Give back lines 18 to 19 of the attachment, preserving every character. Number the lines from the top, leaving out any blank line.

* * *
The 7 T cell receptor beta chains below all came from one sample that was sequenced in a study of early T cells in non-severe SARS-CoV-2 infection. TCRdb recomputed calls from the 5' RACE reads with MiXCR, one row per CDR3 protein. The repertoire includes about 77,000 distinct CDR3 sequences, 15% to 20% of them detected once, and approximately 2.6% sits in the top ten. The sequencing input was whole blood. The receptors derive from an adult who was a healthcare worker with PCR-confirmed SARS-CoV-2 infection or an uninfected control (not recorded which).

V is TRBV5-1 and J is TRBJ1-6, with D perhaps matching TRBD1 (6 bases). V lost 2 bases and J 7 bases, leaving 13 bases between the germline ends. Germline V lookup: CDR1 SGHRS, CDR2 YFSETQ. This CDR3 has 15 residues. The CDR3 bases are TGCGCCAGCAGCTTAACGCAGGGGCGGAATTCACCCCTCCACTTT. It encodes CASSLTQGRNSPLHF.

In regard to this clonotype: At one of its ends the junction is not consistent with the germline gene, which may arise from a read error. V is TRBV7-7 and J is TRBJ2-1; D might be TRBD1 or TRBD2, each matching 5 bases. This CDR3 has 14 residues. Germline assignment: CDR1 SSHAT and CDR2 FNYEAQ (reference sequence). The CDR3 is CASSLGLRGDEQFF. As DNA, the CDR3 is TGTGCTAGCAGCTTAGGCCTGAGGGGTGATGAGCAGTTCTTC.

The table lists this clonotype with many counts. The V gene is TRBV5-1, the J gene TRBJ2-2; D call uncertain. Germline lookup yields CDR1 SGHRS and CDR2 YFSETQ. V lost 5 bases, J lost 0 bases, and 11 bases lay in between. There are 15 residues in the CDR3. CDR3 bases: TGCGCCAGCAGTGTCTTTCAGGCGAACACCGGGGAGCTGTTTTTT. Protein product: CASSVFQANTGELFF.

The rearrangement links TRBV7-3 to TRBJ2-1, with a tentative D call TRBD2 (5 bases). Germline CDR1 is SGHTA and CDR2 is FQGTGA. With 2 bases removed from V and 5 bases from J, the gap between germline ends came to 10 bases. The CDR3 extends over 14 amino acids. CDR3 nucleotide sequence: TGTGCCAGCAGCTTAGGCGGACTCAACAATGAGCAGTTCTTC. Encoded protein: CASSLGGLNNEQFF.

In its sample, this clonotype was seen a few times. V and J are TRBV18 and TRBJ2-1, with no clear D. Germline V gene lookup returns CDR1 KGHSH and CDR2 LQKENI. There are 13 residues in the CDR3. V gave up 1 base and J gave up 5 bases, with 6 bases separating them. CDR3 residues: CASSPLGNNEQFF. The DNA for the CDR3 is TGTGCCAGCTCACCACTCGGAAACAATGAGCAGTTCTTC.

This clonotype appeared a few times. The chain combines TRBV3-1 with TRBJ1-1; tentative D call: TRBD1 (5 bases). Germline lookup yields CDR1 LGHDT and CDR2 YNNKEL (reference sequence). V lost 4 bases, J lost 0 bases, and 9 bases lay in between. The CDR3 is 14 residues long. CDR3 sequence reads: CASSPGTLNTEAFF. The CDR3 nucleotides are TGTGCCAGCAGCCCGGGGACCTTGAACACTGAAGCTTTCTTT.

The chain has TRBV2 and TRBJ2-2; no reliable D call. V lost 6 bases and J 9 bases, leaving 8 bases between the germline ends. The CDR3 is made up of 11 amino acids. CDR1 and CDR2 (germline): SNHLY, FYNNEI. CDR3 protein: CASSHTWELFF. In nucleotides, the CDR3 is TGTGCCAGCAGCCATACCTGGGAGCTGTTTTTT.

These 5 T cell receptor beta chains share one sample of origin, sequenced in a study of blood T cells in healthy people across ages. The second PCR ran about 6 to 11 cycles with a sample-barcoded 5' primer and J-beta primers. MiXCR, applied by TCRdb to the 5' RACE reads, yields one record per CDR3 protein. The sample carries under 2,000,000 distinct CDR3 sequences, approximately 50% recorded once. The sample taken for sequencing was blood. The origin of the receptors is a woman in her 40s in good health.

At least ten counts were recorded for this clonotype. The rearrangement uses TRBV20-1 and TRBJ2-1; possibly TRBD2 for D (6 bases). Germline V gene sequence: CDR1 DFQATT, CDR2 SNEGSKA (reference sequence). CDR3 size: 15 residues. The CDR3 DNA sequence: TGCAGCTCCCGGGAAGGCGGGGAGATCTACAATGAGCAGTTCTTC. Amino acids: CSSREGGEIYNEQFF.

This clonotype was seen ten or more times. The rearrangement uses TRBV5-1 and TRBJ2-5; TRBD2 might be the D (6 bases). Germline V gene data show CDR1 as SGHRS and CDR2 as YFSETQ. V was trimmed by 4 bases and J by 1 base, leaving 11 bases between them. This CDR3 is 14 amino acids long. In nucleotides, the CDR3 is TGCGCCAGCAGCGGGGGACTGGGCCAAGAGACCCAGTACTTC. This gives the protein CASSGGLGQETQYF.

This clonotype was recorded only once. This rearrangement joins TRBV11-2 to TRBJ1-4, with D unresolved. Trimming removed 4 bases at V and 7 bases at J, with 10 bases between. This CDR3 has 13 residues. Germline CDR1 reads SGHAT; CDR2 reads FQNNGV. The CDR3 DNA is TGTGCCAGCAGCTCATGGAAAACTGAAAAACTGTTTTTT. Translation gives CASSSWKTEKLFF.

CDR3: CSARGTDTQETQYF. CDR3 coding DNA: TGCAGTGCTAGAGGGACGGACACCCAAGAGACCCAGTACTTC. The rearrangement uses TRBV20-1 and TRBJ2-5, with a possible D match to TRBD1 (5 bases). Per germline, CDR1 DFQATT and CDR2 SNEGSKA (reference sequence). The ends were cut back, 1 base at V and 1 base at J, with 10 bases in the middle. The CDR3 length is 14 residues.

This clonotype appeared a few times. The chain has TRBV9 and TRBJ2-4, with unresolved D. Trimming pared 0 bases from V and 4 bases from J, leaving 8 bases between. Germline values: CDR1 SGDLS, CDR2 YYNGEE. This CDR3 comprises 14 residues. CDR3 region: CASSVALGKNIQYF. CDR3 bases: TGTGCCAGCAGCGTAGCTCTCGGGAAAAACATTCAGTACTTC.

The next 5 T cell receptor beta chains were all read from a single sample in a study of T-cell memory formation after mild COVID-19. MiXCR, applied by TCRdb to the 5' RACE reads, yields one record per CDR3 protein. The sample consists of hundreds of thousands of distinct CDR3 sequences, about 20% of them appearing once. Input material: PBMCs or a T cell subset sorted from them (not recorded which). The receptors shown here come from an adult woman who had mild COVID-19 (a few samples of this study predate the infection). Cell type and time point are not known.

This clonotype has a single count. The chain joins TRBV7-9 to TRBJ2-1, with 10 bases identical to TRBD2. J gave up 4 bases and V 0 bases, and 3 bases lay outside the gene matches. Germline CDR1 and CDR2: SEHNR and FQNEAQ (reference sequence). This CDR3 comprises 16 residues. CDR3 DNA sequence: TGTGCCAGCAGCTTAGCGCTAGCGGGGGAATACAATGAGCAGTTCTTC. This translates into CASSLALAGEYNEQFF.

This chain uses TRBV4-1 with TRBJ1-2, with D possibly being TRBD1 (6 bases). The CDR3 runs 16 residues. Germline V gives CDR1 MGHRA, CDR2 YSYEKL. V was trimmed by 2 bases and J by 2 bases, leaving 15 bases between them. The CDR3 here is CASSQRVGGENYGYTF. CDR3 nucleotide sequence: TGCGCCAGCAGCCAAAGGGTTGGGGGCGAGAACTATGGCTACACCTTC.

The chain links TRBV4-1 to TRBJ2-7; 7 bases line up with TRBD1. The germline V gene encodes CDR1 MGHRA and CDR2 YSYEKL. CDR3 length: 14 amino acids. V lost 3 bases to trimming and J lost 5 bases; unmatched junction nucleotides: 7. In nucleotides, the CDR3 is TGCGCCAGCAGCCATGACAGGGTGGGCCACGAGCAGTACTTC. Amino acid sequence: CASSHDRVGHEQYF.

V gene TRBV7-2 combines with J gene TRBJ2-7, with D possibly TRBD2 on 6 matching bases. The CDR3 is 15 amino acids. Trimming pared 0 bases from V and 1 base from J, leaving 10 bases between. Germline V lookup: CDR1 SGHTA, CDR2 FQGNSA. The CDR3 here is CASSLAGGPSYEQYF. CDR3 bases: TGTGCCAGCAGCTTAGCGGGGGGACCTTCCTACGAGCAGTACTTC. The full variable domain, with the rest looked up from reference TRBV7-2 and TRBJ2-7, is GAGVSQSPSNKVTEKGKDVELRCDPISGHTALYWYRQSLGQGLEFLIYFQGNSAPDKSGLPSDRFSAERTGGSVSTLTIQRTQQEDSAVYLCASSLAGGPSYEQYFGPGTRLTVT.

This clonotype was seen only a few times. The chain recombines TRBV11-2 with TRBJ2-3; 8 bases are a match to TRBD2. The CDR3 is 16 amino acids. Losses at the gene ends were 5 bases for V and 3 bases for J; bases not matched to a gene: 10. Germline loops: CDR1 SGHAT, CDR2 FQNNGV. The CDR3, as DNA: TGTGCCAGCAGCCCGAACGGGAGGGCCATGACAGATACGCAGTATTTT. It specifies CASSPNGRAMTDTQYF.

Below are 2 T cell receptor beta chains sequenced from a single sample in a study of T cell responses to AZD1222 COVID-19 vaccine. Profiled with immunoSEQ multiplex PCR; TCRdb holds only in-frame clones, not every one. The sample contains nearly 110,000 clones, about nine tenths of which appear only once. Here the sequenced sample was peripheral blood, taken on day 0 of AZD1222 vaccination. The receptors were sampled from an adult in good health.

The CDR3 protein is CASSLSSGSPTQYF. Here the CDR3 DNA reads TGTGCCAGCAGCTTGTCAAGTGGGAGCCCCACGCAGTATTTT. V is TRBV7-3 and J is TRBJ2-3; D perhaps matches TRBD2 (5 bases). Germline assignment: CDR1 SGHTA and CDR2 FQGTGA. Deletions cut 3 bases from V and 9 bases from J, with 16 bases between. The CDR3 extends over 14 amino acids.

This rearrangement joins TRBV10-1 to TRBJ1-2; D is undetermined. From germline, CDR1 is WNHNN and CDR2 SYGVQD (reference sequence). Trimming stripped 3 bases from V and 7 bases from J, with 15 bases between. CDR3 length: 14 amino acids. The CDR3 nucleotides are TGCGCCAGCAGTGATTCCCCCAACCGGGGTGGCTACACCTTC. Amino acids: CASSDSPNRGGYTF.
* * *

The chain links TRBV4-1 to TRBJ2-7; 7 bases line up with TRBD1. The germline V gene encodes CDR1 MGHRA and CDR2 YSYEKL. CDR3 length: 14 amino acids. V lost 3 bases to trimming and J lost 5 bases; unmatched junction nucleotides: 7. In nucleotides, the CDR3 is TGCGCCAGCAGCCATGACAGGGTGGGCCACGAGCAGTACTTC. Amino acid sequence: CASSHDRVGHEQYF.

V gene TRBV7-2 combines with J gene TRBJ2-7, with D possibly TRBD2 on 6 matching bases. The CDR3 is 15 amino acids. Trimming pared 0 bases from V and 1 base from J, leaving 10 bases between. Germline V lookup: CDR1 SGHTA, CDR2 FQGNSA. The CDR3 here is CASSLAGGPSYEQYF. CDR3 bases: TGTGCCAGCAGCTTAGCGGGGGGACCTTCCTACGAGCAGTACTTC. The full variable domain, with the rest looked up from reference TRBV7-2 and TRBJ2-7, is GAGVSQSPSNKVTEKGKDVELRCDPISGHTALYWYRQSLGQGLEFLIYFQGNSAPDKSGLPSDRFSAERTGGSVSTLTIQRTQQEDSAVYLCASSLAGGPSYEQYFGPGTRLTVT.